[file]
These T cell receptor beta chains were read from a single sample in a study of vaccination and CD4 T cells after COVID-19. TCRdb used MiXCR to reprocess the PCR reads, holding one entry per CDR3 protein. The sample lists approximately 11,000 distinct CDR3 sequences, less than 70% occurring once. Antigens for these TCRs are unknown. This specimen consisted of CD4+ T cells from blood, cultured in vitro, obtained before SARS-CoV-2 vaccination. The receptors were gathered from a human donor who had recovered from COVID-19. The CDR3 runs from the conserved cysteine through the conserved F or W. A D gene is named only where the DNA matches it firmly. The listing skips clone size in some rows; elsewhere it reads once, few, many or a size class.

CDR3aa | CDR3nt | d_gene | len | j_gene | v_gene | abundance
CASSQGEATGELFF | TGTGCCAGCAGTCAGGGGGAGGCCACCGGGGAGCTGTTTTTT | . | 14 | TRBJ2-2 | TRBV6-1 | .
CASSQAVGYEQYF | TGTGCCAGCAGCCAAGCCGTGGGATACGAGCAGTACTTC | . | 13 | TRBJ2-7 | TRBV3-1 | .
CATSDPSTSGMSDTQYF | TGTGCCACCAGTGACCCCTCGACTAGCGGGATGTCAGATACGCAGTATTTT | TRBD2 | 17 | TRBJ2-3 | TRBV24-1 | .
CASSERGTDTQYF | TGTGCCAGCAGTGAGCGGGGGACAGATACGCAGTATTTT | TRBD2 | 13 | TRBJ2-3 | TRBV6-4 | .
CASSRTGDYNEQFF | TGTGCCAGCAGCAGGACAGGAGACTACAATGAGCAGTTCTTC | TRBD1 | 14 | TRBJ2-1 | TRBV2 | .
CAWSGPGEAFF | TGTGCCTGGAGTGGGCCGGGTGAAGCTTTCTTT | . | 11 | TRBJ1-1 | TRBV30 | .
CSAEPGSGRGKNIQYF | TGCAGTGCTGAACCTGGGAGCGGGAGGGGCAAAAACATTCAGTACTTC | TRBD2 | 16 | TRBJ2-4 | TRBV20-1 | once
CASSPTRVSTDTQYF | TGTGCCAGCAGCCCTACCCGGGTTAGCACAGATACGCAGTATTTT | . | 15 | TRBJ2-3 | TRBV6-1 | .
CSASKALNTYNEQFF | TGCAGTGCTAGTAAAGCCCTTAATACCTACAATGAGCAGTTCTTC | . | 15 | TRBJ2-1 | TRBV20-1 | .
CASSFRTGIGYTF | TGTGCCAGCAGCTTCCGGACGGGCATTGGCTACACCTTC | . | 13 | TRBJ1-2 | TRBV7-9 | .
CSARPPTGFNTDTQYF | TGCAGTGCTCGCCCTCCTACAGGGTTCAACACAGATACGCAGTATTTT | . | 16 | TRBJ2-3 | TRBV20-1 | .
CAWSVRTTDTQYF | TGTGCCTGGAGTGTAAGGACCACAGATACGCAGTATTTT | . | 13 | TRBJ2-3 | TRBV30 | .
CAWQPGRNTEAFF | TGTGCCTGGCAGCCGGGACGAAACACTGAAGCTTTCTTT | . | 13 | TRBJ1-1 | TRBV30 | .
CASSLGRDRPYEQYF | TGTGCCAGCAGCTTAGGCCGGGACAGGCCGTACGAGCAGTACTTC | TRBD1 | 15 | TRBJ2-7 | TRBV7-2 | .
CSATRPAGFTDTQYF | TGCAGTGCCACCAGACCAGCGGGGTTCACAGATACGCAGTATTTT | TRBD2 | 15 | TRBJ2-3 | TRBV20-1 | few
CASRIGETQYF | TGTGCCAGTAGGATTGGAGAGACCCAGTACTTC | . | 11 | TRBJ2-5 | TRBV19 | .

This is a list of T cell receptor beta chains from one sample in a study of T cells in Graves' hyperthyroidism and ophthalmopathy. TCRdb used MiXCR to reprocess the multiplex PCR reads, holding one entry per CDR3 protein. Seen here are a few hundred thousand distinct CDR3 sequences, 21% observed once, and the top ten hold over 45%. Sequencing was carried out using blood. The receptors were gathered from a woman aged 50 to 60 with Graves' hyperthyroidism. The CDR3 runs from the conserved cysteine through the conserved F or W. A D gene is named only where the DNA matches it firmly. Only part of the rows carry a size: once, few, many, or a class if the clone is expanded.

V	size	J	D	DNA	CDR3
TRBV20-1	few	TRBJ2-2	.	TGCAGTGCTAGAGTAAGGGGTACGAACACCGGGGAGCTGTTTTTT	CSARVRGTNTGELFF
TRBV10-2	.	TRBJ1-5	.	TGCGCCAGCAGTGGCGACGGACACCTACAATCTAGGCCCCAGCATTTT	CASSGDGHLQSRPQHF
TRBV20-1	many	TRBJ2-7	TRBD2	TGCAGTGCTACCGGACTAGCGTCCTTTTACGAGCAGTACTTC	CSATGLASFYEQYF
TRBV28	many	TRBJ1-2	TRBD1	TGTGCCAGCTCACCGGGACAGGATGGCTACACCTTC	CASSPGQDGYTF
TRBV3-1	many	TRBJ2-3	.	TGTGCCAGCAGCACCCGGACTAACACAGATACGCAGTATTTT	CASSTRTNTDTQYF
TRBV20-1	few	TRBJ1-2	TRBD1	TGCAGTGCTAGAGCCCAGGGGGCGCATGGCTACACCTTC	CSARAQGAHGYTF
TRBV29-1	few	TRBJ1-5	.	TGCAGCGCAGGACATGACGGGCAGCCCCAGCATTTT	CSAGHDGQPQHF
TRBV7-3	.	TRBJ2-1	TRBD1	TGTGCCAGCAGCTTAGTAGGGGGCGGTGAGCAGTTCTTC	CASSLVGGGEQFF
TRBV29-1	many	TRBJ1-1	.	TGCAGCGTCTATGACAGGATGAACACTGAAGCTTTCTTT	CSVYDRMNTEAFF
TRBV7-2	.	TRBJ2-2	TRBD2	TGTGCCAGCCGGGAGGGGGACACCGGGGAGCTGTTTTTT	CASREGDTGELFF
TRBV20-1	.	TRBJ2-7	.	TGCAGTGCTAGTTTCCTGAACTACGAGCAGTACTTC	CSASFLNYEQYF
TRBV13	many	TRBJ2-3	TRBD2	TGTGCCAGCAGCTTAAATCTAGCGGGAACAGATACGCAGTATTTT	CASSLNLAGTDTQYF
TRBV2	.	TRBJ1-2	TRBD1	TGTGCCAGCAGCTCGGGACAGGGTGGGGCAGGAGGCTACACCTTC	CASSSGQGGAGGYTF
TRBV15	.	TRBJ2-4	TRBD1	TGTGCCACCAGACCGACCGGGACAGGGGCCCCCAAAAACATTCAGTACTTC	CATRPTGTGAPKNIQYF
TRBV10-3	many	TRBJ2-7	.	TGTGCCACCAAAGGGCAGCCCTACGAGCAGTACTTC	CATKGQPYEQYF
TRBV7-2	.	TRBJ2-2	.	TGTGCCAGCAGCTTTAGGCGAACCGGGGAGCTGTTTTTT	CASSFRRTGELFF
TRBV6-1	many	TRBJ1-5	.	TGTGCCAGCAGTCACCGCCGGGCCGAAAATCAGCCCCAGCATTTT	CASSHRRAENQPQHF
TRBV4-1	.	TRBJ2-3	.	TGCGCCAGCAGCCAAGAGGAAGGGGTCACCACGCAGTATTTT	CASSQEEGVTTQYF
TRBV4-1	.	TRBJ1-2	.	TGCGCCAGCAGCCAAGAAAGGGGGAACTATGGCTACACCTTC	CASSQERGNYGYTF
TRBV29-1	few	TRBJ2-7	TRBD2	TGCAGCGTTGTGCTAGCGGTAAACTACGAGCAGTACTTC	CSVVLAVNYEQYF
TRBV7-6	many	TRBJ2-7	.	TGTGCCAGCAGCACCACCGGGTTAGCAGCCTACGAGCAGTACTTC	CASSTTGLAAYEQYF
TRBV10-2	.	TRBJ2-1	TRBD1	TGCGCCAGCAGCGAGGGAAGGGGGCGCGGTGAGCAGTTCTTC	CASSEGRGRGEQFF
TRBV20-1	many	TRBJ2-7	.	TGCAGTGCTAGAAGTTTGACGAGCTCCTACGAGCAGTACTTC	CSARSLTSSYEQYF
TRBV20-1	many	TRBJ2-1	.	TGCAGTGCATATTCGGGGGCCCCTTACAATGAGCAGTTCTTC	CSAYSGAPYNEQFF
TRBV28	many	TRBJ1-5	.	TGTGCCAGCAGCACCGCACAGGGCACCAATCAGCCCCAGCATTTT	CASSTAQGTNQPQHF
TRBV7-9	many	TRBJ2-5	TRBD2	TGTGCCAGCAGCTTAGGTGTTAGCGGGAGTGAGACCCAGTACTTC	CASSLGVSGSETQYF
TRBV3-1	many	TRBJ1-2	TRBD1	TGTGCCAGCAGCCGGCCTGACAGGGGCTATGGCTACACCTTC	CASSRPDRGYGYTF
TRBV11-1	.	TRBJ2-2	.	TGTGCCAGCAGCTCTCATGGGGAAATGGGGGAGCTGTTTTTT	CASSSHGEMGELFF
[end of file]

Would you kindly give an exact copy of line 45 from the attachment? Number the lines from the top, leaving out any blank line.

TRBV28	many	TRBJ1-5	.	TGTGCCAGCAGCACCGCACAGGGCACCAATCAGCCCCAGCATTTT	CASSTAQGTNQPQHF